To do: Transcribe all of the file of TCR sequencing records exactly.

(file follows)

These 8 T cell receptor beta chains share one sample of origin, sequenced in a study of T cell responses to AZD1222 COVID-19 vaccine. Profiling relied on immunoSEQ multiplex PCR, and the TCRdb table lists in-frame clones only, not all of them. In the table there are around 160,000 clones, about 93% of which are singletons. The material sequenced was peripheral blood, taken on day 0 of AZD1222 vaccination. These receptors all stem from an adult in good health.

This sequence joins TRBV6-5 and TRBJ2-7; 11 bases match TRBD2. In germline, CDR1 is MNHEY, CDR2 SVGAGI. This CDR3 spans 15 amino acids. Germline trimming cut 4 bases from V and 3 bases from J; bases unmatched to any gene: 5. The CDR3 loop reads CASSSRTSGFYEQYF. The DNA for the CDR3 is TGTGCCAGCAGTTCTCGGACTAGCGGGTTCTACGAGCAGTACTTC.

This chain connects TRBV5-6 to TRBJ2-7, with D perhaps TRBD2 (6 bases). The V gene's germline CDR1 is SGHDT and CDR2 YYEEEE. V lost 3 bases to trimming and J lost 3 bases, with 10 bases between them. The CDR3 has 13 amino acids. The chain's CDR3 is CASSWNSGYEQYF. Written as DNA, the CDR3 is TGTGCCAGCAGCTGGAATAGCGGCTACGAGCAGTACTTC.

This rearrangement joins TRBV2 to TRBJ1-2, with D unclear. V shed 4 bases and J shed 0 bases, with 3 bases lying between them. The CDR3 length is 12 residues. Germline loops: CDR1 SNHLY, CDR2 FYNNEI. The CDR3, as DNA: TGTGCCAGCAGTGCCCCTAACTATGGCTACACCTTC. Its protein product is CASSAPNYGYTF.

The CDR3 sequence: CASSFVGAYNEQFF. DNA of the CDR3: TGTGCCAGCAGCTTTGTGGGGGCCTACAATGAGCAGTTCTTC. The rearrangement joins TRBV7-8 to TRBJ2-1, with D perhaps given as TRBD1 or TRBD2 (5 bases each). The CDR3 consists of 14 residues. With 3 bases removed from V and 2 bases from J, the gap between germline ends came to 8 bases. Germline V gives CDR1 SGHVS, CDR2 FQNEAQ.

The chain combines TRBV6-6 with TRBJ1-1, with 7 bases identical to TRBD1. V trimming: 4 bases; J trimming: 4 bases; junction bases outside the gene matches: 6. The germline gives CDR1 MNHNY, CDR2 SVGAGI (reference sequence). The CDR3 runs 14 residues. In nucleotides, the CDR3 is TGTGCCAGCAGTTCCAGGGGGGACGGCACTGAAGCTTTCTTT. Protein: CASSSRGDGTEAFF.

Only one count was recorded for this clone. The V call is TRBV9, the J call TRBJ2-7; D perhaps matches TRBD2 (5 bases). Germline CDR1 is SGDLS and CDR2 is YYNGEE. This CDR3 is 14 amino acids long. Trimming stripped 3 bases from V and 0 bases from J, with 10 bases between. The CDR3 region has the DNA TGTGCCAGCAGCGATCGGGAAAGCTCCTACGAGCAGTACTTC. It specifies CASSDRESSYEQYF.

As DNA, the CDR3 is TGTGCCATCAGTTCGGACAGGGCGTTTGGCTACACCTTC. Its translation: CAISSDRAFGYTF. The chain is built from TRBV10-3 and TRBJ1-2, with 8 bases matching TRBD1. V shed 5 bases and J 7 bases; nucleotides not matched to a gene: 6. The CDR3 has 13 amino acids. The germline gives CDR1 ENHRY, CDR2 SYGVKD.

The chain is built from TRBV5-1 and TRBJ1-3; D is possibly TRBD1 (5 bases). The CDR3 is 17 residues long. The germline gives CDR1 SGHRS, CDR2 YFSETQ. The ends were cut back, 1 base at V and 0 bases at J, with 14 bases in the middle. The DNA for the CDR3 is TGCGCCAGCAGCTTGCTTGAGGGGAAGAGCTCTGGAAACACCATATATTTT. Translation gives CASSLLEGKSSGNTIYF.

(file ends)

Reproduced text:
These 8 T cell receptor beta chains share one sample of origin, sequenced in a study of T cell responses to AZD1222 COVID-19 vaccine. Profiling relied on immunoSEQ multiplex PCR, and the TCRdb table lists in-frame clones only, not all of them. In the table there are around 160,000 clones, about 93% of which are singletons. The material sequenced was peripheral blood, taken on day 0 of AZD1222 vaccination. These receptors all stem from an adult in good health.

This sequence joins TRBV6-5 and TRBJ2-7; 11 bases match TRBD2. In germline, CDR1 is MNHEY, CDR2 SVGAGI. This CDR3 spans 15 amino acids. Germline trimming cut 4 bases from V and 3 bases from J; bases unmatched to any gene: 5. The CDR3 loop reads CASSSRTSGFYEQYF. The DNA for the CDR3 is TGTGCCAGCAGTTCTCGGACTAGCGGGTTCTACGAGCAGTACTTC.

This chain connects TRBV5-6 to TRBJ2-7, with D perhaps TRBD2 (6 bases). The V gene's germline CDR1 is SGHDT and CDR2 YYEEEE. V lost 3 bases to trimming and J lost 3 bases, with 10 bases between them. The CDR3 has 13 amino acids. The chain's CDR3 is CASSWNSGYEQYF. Written as DNA, the CDR3 is TGTGCCAGCAGCTGGAATAGCGGCTACGAGCAGTACTTC.

This rearrangement joins TRBV2 to TRBJ1-2, with D unclear. V shed 4 bases and J shed 0 bases, with 3 bases lying between them. The CDR3 length is 12 residues. Germline loops: CDR1 SNHLY, CDR2 FYNNEI. The CDR3, as DNA: TGTGCCAGCAGTGCCCCTAACTATGGCTACACCTTC. Its protein product is CASSAPNYGYTF.

The CDR3 sequence: CASSFVGAYNEQFF. DNA of the CDR3: TGTGCCAGCAGCTTTGTGGGGGCCTACAATGAGCAGTTCTTC. The rearrangement joins TRBV7-8 to TRBJ2-1, with D perhaps given as TRBD1 or TRBD2 (5 bases each). The CDR3 consists of 14 residues. With 3 bases removed from V and 2 bases from J, the gap between germline ends came to 8 bases. Germline V gives CDR1 SGHVS, CDR2 FQNEAQ.

The chain combines TRBV6-6 with TRBJ1-1, with 7 bases identical to TRBD1. V trimming: 4 bases; J trimming: 4 bases; junction bases outside the gene matches: 6. The germline gives CDR1 MNHNY, CDR2 SVGAGI (reference sequence). The CDR3 runs 14 residues. In nucleotides, the CDR3 is TGTGCCAGCAGTTCCAGGGGGGACGGCACTGAAGCTTTCTTT. Protein: CASSSRGDGTEAFF.

Only one count was recorded for this clone. The V call is TRBV9, the J call TRBJ2-7; D perhaps matches TRBD2 (5 bases). Germline CDR1 is SGDLS and CDR2 is YYNGEE. This CDR3 is 14 amino acids long. Trimming stripped 3 bases from V and 0 bases from J, with 10 bases between. The CDR3 region has the DNA TGTGCCAGCAGCGATCGGGAAAGCTCCTACGAGCAGTACTTC. It specifies CASSDRESSYEQYF.

As DNA, the CDR3 is TGTGCCATCAGTTCGGACAGGGCGTTTGGCTACACCTTC. Its translation: CAISSDRAFGYTF. The chain is built from TRBV10-3 and TRBJ1-2, with 8 bases matching TRBD1. V shed 5 bases and J 7 bases; nucleotides not matched to a gene: 6. The CDR3 has 13 amino acids. The germline gives CDR1 ENHRY, CDR2 SYGVKD.

The chain is built from TRBV5-1 and TRBJ1-3; D is possibly TRBD1 (5 bases). The CDR3 is 17 residues long. The germline gives CDR1 SGHRS, CDR2 YFSETQ. The ends were cut back, 1 base at V and 0 bases at J, with 14 bases in the middle. The DNA for the CDR3 is TGCGCCAGCAGCTTGCTTGAGGGGAAGAGCTCTGGAAACACCATATATTTT. Translation gives CASSLLEGKSSGNTIYF.